VALUES
Reduce the stress and improve the wellbeing in the area.

OUTCOME / RESULTS
The Japanese Garden has become more used during the working week and our activation provided the community members with the step-by-step wellbeing guidance how to improve their health during the working week. The audience kept coming back to the garden after the activation as well which is a positive result.

BUDGET / FUNDER
Self-funded initiative, 7 team members, spent $600

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The Family Tree

Yana Kirakovskaya, Papaya Stories Ltd
www.papayastories.com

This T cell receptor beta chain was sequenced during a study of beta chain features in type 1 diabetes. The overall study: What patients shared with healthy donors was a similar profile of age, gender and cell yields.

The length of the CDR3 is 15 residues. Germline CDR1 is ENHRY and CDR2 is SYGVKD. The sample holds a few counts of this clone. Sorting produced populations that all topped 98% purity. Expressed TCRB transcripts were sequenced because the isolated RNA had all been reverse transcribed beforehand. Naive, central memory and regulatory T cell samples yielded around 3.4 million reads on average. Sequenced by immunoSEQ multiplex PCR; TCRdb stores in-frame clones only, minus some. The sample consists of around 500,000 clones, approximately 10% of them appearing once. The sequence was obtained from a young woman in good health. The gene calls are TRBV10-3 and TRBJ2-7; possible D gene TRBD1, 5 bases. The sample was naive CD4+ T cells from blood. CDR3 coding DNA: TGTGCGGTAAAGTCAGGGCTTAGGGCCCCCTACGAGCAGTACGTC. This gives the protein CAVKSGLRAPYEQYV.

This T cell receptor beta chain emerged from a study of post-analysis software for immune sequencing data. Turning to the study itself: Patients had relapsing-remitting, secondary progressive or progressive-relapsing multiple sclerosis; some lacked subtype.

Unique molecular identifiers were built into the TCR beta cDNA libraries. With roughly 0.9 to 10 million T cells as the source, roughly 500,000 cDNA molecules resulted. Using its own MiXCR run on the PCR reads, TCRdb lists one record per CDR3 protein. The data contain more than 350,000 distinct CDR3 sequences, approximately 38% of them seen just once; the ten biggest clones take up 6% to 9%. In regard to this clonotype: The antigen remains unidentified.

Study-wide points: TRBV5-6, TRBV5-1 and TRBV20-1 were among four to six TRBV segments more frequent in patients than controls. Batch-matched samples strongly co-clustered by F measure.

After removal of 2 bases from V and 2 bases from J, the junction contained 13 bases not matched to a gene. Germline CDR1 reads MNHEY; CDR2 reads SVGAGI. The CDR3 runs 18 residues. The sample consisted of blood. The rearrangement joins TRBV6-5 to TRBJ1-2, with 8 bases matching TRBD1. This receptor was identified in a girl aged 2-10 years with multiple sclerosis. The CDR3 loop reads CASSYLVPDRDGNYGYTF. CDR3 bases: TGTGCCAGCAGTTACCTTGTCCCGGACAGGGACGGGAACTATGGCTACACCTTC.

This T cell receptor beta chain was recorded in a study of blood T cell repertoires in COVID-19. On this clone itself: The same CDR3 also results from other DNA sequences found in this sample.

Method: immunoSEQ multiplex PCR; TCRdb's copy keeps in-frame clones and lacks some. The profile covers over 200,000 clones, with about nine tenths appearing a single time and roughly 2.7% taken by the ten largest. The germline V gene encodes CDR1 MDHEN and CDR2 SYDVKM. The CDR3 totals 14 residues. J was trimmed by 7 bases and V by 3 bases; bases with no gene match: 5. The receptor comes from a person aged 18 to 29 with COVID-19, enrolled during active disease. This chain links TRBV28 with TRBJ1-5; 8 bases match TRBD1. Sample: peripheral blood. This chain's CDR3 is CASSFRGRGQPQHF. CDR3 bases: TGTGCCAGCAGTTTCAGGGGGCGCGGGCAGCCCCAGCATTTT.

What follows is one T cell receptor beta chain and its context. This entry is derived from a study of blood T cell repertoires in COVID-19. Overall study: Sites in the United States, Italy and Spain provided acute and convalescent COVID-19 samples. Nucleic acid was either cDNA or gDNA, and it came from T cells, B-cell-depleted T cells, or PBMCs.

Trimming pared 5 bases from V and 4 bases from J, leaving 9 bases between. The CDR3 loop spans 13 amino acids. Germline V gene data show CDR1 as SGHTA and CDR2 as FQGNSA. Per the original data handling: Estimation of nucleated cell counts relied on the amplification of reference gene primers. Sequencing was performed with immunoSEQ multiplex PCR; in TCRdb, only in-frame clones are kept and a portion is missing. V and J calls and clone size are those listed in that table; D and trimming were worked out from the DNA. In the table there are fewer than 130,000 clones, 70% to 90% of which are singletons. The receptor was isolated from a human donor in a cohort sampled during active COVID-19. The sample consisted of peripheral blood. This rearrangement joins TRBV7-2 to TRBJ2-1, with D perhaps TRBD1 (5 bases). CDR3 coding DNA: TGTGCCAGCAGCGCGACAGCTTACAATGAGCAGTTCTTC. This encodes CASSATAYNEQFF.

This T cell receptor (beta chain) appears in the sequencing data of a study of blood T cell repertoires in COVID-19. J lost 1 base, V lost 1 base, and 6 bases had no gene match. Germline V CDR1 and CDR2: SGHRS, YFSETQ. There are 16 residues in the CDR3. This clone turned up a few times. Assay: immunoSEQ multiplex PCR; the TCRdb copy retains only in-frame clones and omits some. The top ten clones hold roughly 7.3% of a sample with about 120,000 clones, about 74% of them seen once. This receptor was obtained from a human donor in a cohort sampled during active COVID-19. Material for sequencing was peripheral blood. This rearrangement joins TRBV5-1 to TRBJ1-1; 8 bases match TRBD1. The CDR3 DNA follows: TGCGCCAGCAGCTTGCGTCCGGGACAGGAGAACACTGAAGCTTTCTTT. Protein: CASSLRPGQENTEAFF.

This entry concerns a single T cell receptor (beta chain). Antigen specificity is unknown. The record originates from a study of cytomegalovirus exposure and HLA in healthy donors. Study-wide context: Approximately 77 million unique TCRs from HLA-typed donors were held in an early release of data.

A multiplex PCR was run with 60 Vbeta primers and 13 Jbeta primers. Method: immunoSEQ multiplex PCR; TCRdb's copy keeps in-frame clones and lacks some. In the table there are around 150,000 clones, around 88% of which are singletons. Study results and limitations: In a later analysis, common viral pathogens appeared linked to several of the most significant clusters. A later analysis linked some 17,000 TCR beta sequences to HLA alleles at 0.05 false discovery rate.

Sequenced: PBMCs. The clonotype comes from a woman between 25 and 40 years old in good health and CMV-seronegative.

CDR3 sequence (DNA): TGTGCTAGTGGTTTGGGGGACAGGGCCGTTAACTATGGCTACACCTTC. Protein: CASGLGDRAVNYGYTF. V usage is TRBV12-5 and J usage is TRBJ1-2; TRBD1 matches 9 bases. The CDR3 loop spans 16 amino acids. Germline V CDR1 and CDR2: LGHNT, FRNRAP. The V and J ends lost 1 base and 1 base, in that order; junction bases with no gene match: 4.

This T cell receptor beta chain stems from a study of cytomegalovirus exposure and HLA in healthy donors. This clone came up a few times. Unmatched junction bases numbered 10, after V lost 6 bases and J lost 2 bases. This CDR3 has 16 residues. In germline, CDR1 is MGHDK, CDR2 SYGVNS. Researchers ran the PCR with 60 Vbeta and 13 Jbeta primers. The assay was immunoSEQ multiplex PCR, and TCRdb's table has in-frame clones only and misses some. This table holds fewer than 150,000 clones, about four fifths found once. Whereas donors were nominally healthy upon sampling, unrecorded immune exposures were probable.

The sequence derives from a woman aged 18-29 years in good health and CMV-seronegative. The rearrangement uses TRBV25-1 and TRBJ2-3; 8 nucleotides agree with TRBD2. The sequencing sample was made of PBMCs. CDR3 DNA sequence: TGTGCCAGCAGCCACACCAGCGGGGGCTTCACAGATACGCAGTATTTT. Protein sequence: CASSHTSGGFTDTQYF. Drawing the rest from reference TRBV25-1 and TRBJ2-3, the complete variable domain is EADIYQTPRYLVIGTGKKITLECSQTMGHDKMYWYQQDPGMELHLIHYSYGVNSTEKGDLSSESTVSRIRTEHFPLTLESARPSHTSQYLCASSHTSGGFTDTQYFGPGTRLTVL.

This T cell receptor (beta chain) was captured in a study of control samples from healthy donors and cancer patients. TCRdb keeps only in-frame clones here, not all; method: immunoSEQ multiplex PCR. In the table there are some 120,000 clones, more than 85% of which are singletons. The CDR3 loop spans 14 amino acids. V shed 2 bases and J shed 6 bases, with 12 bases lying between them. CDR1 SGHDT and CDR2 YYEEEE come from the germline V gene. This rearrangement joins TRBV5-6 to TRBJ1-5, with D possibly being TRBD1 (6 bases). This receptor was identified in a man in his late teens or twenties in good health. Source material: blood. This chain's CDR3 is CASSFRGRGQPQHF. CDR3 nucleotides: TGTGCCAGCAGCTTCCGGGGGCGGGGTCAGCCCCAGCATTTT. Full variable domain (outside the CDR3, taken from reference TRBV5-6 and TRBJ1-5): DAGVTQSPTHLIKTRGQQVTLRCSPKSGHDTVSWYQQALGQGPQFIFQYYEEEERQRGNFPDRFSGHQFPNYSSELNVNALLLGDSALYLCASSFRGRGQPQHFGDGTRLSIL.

15-17 May 2019 | Te Wero Island, Wynyard Quarter

DESCRIPTION
Inspired by Whanau, Aiga, Family, our Family Tree was be planted on Te Wero Island on Wednesday 15th – 17th of May 2019 to celebrate the International Day of Families along with the International Day of Light, Living in Peace. The idea behind the tree was simple. Our colourful branches represent New Zealand past ancestors, multicultural society of the present day and future generations. Despite different colours and patterns on the tree, the branches look the same from the inside. Same applies to people, despite our external differences, we are all the same underneath – human beings who crave belonging, connection and love. Standing together, reaching out for light and growth, we can achieve the real equilibrium. We invited everyone to be a part of this activation by sharing a family story, photo or small note about their cultural or family roots. Those stories turned into the leaves that brought much more meaning and beauty to the life of tree.

HOW